Some 13 miles off the coast of Phuket, a brilliant white octagon floating above the water's surface came into view on the horizon as the Thai boats sped towards it.
The navy had been ordered to dismantle the structure and arrest the couple living there, who were to be charged with violating Thailand's sovereignty, a crime punishable by death.
By the time the sailors had boarded, Bitcoin entrepreneur Chad Elwartowski and his girlfriend Supranee Thepdet had fled Thailand, after a tip-off from a military friend.
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The floating two-storey home, complete with a bathroom, dining area, bedroom and solar-panelled sundeck, was promoted as the first ever seastead by Ocean Builders, a business devoted to creating self governed floating communities.
It was only up for a matter of weeks before the navy unceremoniously dragged it back to shore in April 2019.
Seasteading, a portmanteau describing a politically autonomous community built in international waters, has long held an appeal for people in Silicon Valley, a bastion of libertarian values, share an obsession with disrupting the status quo and decentralisation.
The idea is now having a renaissance among the tech elite, thanks to Covid-19, its advocates claim. Tech workers, investors and founders have found themselves untethered now that company headquarters have shut for the long term, and have taken to fantasising about exotic climes with easy living.
"People in tech hubs like Silicon Valley are looking at other places to live that are cheaper, safer and handled better," says Patri Friedman, a former Google employee who founded the Seasteading Institute, a non-profit dedicated to the idea. "Whether that is a single family seastead, or moving to one of the tax-friendly countries and working on building charter cities for founders around the world."
Friedman says he is seeing "a lot" of interest, with peers emailing for advice on where to move in the past month.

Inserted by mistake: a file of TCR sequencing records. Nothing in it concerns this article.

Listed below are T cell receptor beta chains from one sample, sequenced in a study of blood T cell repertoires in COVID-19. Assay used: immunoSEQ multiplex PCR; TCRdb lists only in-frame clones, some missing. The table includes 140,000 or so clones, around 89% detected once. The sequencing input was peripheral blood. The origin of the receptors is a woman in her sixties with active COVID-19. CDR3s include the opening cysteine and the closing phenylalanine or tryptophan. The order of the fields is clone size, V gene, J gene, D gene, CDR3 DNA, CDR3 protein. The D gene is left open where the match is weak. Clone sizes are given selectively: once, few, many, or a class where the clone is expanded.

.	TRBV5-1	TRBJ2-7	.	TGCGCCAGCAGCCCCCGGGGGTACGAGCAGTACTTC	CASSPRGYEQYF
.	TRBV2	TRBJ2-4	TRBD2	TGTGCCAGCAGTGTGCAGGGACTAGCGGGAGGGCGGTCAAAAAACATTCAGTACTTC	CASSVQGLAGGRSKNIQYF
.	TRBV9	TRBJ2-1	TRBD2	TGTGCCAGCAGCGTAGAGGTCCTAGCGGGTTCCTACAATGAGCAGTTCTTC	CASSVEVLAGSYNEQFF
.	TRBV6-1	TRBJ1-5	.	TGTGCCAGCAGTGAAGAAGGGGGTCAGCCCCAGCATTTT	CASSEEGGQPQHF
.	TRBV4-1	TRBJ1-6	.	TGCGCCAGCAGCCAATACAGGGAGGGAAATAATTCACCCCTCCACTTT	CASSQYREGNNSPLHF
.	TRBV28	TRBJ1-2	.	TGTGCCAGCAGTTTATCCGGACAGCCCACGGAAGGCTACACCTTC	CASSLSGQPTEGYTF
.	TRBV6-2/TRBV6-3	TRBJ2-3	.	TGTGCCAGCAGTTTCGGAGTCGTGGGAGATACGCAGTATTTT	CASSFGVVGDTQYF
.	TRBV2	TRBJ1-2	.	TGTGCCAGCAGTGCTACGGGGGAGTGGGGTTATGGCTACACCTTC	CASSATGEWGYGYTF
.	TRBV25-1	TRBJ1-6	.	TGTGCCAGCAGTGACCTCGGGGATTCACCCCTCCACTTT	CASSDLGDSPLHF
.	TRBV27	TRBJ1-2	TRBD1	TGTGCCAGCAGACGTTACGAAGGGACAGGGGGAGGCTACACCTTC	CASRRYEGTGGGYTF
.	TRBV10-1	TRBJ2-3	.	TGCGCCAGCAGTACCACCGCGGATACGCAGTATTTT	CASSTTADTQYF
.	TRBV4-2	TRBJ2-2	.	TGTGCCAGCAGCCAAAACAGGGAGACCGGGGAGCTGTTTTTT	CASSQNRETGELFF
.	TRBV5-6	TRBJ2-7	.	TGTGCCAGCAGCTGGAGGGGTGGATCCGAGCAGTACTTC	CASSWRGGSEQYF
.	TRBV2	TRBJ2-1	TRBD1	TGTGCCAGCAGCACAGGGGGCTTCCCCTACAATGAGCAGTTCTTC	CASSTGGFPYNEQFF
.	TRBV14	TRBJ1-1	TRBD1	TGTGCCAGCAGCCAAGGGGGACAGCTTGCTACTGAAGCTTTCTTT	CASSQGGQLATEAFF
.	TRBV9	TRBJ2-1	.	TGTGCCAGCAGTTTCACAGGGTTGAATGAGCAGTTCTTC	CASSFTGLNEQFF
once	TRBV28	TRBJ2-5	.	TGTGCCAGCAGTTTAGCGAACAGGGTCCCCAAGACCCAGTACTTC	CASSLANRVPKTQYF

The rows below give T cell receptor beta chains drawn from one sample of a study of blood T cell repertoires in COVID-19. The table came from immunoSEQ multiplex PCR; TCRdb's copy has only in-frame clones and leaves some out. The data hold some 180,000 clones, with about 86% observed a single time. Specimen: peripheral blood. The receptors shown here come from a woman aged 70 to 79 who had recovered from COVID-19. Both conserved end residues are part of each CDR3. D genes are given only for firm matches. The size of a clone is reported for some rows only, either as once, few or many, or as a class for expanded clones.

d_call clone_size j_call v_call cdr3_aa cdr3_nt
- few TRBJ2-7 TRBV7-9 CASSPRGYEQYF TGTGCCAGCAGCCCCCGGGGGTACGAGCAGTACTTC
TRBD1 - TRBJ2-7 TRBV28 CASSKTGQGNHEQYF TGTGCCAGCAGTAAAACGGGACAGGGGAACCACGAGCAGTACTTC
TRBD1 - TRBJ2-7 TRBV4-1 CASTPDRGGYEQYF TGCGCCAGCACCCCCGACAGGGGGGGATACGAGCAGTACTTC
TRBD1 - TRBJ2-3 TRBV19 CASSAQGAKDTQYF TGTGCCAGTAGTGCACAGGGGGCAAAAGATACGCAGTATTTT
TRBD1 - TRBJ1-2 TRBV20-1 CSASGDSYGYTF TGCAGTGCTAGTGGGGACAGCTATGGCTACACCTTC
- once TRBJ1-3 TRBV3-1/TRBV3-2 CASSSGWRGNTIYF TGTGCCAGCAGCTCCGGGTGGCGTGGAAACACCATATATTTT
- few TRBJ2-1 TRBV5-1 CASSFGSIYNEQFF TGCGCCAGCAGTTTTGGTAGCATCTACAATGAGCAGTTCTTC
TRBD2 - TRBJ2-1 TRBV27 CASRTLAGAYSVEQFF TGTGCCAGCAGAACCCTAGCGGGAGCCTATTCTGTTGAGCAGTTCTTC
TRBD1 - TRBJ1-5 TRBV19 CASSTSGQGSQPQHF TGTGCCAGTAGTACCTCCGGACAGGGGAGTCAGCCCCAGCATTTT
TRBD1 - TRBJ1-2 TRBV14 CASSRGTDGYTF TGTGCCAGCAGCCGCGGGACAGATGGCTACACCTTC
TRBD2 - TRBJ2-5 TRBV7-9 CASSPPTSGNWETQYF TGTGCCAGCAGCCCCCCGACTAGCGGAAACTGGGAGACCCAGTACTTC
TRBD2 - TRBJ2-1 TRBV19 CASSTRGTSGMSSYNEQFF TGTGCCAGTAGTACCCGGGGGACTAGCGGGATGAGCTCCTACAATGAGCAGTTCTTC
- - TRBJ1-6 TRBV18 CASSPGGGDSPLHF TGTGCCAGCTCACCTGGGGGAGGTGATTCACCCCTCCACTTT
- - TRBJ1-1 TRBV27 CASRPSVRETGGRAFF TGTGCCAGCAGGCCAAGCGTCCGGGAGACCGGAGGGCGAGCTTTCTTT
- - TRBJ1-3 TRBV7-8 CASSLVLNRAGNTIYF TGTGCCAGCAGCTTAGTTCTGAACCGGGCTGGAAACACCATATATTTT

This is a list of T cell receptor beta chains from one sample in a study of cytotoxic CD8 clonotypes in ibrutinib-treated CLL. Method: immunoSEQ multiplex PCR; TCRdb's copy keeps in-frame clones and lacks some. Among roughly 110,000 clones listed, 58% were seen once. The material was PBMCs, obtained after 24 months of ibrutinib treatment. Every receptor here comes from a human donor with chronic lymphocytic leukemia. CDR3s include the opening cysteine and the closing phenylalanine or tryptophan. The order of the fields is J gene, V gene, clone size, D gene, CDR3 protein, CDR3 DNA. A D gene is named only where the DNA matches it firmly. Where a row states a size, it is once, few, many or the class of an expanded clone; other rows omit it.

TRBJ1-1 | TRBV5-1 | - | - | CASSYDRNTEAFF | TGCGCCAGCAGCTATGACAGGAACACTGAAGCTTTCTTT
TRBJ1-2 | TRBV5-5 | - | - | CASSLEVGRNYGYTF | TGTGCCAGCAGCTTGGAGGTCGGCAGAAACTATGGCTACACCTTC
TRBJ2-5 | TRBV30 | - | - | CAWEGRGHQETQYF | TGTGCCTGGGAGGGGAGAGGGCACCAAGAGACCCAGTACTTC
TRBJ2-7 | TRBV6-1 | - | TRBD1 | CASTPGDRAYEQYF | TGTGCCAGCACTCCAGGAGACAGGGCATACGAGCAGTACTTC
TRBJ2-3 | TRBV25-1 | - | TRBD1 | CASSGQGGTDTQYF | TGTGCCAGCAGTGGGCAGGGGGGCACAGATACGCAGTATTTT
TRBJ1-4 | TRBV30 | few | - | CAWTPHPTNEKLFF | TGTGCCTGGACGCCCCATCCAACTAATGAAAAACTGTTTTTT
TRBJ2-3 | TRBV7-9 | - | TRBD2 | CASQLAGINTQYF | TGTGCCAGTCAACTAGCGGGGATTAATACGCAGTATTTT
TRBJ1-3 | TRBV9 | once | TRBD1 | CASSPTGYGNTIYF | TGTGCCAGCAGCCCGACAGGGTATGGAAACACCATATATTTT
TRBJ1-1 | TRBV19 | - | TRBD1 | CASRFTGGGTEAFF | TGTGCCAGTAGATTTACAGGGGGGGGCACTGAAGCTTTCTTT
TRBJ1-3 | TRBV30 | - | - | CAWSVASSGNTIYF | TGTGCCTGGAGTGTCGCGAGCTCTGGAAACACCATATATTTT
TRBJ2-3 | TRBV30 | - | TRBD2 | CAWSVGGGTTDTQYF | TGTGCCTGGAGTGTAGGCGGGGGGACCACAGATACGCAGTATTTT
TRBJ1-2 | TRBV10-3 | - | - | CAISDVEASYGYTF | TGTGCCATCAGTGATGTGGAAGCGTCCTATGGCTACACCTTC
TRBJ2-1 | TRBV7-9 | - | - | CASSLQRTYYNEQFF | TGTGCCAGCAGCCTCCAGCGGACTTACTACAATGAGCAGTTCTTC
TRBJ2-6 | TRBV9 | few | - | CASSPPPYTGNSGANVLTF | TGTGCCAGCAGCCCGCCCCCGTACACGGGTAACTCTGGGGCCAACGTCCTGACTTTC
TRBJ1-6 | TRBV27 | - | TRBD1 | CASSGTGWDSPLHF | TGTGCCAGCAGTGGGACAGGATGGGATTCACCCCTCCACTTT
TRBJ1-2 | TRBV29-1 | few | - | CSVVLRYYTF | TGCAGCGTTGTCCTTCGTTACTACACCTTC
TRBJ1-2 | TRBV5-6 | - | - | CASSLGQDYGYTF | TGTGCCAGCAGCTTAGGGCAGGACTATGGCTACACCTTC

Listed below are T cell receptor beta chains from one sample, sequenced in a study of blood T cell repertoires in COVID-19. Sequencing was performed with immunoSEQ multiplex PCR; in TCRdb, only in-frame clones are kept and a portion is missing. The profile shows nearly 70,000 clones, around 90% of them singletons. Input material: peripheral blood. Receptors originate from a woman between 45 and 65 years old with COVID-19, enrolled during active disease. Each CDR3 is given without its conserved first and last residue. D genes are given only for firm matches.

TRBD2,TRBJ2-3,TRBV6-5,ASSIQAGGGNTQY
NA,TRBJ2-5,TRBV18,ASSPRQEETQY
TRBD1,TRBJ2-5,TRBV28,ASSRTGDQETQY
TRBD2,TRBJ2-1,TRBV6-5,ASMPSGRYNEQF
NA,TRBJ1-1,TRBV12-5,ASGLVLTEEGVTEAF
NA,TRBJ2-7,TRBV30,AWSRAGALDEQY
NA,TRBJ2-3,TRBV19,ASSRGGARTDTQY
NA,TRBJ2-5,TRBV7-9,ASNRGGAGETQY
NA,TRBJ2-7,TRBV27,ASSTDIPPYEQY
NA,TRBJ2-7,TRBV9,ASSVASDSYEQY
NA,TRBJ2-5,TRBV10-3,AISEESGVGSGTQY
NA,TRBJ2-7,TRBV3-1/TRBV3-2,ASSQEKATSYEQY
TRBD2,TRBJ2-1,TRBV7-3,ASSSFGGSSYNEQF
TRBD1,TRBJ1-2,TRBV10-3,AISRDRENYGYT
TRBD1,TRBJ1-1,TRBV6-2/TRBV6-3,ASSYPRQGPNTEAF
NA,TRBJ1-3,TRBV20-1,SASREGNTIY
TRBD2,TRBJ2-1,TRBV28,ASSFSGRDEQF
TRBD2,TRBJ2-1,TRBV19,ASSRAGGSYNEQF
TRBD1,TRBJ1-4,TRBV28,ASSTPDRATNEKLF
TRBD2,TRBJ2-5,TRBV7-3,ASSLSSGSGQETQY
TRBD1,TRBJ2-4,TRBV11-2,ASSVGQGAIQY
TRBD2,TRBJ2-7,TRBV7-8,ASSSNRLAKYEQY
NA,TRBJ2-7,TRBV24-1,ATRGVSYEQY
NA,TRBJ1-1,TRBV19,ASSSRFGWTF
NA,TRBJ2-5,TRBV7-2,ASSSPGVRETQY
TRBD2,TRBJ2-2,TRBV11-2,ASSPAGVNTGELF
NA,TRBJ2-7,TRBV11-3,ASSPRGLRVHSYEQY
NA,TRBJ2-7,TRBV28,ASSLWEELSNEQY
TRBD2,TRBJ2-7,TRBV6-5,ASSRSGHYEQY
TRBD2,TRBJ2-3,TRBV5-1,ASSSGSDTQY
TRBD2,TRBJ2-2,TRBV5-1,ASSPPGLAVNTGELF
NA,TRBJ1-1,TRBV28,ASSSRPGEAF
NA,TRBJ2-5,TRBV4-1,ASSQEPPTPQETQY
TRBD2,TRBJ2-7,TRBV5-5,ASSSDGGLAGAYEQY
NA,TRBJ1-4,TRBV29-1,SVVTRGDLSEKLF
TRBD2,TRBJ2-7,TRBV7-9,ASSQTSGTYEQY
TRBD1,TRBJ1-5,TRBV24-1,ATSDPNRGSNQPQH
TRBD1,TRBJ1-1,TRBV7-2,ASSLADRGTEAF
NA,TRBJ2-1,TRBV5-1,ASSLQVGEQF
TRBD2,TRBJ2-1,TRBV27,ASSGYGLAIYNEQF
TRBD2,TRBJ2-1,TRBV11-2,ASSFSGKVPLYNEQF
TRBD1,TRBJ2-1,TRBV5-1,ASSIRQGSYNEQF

Attempting a large, deep ocean floating city is "really hard", he says, but he is in discussions with some "floating city developers" about the potential of a coastal pod community as part of a proposal to build a charter city, the location of which he is "not ready to announce".
Friedman first floated the idea in 2008, when he co-wrote a book Seasteading: Homesteading the High Seas with a Google colleague. It included sketches of a lawless flotilla in the San Francisco Bay, that he described at the time as "Burning Man meets Silicon Valley meets the water".
It was a plan that would have made Friedman's grandfather Milton, the Nobel-prize winning economist, adviser to Margaret Thatcher and libertarian figurehead, proud. The designs fell into the hands of Peter Thiel, a PayPal founder and early Facebook investor, who wrote Friedman a US$500,000 (NZ$771,000) cheque. Friedman quit his job to found the Seasteading Institute, where Thiel took up a board position.
The idea inspired a seprate start-up, BlueSeed, which failed to reach its $18m to create a ship community 12 miles off the coast of northern California in 2014, where tech workers without US visas could work for Silicon Valley companies. BlueSeed claimed to have reached just over $10m.